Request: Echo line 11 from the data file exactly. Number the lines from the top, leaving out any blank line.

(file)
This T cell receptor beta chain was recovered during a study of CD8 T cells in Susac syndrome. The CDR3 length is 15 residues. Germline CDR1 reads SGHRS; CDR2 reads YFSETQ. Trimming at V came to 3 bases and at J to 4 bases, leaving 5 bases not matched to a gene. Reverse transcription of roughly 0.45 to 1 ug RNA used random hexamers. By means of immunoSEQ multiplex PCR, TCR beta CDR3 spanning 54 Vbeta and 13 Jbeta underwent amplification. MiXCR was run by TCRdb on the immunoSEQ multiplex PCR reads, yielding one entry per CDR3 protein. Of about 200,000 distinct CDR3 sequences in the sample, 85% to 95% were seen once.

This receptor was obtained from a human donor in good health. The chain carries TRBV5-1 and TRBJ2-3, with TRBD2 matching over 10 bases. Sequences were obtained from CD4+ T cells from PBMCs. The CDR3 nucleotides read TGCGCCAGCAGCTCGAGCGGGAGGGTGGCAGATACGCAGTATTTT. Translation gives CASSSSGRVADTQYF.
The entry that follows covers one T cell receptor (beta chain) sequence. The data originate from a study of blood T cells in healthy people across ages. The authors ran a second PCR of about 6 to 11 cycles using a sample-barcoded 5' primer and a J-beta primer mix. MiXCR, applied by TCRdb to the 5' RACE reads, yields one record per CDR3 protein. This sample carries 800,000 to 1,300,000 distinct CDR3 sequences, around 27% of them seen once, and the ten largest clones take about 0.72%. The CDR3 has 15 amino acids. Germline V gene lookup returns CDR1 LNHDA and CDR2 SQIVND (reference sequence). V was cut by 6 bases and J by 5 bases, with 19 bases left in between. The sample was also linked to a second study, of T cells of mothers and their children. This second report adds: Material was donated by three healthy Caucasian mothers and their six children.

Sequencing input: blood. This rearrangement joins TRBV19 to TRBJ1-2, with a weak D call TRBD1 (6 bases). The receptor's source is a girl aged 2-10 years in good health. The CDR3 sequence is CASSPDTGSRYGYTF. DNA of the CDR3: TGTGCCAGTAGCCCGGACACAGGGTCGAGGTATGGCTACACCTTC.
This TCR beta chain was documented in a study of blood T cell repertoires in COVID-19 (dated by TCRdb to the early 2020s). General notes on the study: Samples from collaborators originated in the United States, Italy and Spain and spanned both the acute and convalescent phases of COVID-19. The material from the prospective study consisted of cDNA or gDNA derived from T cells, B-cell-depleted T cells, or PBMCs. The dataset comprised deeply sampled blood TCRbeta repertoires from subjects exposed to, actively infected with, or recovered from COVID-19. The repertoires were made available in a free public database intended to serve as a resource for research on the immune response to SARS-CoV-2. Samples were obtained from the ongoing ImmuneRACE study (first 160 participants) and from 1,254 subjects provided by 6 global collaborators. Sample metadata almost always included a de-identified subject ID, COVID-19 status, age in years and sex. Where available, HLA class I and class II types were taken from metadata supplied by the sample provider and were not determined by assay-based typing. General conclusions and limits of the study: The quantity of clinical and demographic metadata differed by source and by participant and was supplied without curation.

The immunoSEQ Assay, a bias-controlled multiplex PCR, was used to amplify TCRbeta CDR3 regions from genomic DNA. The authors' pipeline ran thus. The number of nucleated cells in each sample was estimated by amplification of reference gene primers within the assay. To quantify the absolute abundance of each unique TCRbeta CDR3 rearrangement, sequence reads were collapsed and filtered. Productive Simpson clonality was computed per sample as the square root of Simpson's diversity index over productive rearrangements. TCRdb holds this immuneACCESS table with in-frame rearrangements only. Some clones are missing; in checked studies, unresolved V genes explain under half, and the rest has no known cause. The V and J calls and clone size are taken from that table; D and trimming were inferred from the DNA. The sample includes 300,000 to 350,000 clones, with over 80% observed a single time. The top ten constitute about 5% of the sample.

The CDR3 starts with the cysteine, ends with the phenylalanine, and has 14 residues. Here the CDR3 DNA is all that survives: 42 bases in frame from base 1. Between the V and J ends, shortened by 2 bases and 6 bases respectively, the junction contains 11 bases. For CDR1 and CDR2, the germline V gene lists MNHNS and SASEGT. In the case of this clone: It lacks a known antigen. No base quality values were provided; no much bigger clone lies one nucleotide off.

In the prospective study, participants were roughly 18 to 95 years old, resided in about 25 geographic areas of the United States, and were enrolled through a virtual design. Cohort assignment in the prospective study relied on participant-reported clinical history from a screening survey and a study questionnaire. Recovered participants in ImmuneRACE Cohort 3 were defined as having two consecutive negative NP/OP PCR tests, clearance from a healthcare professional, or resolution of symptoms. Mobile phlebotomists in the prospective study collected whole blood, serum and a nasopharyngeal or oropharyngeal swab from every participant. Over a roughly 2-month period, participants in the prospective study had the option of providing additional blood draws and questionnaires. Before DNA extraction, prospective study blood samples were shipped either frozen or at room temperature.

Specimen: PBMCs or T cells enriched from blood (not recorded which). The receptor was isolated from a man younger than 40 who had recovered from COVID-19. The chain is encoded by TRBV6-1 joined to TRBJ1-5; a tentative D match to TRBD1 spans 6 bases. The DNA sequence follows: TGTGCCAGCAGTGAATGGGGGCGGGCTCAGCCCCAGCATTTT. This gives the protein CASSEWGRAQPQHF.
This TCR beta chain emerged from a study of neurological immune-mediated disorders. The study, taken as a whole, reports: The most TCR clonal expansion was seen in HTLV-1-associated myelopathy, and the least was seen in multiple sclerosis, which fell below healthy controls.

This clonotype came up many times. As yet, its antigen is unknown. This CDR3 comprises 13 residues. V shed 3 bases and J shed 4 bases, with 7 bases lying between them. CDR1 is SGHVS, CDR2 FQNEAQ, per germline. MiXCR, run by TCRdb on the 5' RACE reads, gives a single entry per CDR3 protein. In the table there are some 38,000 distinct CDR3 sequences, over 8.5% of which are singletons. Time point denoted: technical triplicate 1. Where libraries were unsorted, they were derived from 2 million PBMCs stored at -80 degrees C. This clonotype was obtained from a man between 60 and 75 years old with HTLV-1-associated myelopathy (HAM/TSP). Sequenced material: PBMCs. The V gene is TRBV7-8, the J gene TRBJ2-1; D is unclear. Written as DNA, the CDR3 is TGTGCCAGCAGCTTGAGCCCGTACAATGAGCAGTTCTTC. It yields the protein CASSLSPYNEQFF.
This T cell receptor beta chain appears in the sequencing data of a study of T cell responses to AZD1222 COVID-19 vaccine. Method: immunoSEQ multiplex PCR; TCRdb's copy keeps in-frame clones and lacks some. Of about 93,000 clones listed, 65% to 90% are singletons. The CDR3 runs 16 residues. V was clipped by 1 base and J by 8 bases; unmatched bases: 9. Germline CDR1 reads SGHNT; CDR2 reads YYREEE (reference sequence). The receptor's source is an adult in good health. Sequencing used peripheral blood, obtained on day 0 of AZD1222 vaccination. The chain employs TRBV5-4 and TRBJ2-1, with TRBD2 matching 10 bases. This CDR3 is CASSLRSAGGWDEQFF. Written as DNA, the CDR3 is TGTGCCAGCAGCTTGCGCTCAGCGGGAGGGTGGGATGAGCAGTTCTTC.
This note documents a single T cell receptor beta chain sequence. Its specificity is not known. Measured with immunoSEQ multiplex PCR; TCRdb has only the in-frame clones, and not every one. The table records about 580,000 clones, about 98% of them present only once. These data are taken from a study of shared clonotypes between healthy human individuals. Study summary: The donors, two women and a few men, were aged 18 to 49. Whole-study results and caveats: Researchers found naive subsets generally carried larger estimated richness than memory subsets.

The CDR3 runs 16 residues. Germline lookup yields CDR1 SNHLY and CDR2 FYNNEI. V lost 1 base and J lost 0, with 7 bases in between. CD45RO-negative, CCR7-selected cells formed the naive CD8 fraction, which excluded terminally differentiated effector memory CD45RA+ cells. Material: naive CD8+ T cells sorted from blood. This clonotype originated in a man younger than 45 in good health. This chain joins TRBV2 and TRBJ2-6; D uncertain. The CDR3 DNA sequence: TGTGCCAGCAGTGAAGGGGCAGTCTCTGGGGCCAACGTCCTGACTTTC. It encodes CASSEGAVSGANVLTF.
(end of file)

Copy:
This clonotype came up many times. As yet, its antigen is unknown. This CDR3 comprises 13 residues. V shed 3 bases and J shed 4 bases, with 7 bases lying between them. CDR1 is SGHVS, CDR2 FQNEAQ, per germline. MiXCR, run by TCRdb on the 5' RACE reads, gives a single entry per CDR3 protein. In the table there are some 38,000 distinct CDR3 sequences, over 8.5% of which are singletons. Time point denoted: technical triplicate 1. Where libraries were unsorted, they were derived from 2 million PBMCs stored at -80 degrees C. This clonotype was obtained from a man between 60 and 75 years old with HTLV-1-associated myelopathy (HAM/TSP). Sequenced material: PBMCs. The V gene is TRBV7-8, the J gene TRBJ2-1; D is unclear. Written as DNA, the CDR3 is TGTGCCAGCAGCTTGAGCCCGTACAATGAGCAGTTCTTC. It yields the protein CASSLSPYNEQFF.